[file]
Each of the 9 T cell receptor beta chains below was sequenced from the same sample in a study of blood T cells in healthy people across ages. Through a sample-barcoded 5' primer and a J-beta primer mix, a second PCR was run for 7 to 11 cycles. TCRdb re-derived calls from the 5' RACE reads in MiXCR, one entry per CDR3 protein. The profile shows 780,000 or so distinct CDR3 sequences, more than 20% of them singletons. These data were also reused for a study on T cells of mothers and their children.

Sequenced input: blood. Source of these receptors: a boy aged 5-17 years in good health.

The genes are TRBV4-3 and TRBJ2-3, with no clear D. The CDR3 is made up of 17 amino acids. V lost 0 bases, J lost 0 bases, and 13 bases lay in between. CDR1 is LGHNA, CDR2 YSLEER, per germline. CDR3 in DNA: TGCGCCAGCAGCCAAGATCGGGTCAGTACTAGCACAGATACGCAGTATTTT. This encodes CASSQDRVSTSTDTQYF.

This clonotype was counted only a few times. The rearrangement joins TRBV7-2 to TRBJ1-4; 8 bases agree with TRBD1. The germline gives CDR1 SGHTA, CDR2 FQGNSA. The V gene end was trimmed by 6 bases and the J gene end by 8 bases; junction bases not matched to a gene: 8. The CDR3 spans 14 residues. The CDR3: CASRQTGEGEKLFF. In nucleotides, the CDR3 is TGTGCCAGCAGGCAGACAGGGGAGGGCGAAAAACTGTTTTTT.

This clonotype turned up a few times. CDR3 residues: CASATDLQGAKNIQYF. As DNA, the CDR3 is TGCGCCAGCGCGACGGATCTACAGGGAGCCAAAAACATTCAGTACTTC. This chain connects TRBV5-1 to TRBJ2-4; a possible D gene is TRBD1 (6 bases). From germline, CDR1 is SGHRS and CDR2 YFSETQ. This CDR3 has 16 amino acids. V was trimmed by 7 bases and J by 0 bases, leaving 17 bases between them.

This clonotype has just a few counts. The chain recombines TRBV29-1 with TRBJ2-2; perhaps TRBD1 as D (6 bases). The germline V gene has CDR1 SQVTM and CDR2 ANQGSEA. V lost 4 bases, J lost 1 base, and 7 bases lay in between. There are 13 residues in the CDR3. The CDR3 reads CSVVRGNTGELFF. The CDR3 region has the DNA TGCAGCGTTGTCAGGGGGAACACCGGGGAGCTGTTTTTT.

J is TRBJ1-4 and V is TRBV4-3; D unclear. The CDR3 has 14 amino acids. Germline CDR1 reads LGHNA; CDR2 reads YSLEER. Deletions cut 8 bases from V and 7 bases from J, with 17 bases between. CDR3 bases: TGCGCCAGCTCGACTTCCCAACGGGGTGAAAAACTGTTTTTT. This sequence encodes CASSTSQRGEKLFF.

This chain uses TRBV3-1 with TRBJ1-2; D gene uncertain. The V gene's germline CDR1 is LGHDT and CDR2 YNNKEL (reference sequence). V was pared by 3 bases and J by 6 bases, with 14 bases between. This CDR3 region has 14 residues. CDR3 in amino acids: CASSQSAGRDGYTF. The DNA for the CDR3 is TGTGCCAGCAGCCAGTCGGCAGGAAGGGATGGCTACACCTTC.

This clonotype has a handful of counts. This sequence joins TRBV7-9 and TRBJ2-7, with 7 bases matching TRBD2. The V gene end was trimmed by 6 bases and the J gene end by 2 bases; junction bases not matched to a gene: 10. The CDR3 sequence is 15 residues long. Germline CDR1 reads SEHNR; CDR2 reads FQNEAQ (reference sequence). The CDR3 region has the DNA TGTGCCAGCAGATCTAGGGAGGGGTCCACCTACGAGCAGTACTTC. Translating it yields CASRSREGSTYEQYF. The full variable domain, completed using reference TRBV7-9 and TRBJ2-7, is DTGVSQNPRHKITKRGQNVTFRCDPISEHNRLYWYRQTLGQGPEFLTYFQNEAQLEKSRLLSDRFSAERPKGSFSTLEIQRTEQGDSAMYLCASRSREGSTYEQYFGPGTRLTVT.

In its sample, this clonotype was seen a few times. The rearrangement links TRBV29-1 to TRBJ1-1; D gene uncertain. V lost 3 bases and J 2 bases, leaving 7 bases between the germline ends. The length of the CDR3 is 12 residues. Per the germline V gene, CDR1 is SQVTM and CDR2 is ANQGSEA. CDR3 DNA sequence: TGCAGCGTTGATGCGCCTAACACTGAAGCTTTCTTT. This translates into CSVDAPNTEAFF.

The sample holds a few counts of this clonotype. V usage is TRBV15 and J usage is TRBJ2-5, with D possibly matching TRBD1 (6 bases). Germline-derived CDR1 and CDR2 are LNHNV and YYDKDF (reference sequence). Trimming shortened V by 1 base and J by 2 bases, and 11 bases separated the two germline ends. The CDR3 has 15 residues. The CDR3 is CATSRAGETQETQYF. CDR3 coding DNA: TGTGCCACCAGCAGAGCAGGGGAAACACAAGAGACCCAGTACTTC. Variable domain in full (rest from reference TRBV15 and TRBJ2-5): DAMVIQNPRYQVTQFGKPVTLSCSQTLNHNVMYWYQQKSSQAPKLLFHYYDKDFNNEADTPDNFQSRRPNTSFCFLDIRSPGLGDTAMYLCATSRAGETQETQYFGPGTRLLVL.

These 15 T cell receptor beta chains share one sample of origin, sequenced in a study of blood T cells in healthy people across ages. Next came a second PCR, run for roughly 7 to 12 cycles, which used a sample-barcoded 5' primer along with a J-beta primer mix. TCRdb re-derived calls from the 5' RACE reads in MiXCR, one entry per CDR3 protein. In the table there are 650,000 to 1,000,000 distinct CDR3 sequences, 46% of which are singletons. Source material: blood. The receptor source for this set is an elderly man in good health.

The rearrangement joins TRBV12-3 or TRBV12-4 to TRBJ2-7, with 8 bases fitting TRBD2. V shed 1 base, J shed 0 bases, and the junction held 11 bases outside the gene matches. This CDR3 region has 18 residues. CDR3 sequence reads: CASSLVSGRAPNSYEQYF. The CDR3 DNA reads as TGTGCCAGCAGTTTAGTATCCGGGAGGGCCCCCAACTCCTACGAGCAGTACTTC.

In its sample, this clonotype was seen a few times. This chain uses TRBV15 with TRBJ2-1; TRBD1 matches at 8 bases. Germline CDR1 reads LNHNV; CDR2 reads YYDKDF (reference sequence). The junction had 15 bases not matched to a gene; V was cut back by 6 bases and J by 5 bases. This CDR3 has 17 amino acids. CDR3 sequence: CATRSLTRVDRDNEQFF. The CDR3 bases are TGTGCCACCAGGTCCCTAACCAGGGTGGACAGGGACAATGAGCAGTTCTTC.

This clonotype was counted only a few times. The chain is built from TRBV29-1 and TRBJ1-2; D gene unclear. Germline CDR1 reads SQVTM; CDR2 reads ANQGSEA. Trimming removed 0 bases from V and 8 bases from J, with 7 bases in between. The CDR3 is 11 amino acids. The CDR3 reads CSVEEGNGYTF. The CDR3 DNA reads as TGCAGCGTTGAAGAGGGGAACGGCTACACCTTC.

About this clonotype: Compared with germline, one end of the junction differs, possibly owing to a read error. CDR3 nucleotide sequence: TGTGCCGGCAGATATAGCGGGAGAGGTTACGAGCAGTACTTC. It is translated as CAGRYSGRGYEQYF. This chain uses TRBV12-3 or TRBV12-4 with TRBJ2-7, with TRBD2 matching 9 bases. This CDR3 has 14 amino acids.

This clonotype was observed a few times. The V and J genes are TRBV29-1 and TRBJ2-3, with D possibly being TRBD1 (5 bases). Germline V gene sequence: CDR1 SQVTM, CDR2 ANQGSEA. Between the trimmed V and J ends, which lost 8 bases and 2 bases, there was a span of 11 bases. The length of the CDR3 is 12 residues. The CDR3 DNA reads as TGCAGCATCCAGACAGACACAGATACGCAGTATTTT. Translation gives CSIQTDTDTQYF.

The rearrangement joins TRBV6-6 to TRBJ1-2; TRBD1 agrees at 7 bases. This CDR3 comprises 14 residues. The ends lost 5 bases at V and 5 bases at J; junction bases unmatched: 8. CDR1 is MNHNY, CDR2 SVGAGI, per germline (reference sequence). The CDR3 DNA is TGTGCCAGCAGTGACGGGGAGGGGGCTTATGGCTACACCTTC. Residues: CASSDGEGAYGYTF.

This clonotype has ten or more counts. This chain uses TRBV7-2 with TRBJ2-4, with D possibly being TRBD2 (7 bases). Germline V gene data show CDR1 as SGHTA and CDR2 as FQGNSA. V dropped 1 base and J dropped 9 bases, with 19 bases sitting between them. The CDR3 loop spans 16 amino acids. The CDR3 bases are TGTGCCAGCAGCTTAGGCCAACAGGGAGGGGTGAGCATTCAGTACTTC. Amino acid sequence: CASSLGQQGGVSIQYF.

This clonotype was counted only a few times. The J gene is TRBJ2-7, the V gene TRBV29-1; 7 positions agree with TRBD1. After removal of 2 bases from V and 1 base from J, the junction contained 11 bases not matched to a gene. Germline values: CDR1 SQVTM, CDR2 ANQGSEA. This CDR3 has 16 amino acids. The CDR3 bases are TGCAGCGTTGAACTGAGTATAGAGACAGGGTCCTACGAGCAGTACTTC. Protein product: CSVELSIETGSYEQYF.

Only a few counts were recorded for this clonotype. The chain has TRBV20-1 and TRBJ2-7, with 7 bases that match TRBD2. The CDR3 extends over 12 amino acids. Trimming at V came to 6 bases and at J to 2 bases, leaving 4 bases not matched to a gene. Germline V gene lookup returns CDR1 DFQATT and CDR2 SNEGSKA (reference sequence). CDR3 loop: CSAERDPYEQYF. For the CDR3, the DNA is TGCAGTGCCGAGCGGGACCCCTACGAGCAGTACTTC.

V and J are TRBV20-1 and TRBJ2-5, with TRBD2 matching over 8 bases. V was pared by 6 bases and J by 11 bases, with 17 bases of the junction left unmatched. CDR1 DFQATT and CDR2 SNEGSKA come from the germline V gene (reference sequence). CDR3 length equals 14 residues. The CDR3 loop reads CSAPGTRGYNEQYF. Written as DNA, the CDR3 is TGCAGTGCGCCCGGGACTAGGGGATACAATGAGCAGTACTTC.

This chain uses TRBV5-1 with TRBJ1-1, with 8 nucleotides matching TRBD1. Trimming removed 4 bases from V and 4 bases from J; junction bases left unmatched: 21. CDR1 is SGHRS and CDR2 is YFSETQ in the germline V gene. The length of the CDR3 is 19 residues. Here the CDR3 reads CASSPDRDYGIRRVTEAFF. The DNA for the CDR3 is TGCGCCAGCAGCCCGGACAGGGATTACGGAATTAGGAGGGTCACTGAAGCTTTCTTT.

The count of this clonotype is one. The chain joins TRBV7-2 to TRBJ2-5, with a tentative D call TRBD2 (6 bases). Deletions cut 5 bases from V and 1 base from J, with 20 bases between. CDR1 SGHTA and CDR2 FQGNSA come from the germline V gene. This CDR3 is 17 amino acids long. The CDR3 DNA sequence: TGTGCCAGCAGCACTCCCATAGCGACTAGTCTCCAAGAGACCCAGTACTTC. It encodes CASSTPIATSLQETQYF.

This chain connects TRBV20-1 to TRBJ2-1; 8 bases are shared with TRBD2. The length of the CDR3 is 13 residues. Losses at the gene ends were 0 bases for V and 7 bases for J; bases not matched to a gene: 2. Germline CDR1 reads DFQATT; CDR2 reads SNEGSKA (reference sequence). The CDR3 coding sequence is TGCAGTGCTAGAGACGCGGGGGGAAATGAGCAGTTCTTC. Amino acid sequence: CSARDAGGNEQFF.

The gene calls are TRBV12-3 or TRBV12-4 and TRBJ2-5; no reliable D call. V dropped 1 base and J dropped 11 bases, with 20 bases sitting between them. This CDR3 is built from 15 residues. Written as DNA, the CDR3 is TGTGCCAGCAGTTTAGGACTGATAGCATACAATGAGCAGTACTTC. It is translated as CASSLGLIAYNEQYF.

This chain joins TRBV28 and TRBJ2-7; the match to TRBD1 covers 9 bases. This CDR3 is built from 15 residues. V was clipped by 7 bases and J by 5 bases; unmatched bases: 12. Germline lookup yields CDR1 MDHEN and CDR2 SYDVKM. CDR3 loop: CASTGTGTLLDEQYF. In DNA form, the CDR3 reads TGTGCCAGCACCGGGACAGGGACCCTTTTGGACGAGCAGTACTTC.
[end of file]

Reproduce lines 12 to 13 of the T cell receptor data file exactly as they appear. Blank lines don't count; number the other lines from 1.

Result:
These 15 T cell receptor beta chains share one sample of origin, sequenced in a study of blood T cells in healthy people across ages. Next came a second PCR, run for roughly 7 to 12 cycles, which used a sample-barcoded 5' primer along with a J-beta primer mix. TCRdb re-derived calls from the 5' RACE reads in MiXCR, one entry per CDR3 protein. In the table there are 650,000 to 1,000,000 distinct CDR3 sequences, 46% of which are singletons. Source material: blood. The receptor source for this set is an elderly man in good health.

The rearrangement joins TRBV12-3 or TRBV12-4 to TRBJ2-7, with 8 bases fitting TRBD2. V shed 1 base, J shed 0 bases, and the junction held 11 bases outside the gene matches. This CDR3 region has 18 residues. CDR3 sequence reads: CASSLVSGRAPNSYEQYF. The CDR3 DNA reads as TGTGCCAGCAGTTTAGTATCCGGGAGGGCCCCCAACTCCTACGAGCAGTACTTC.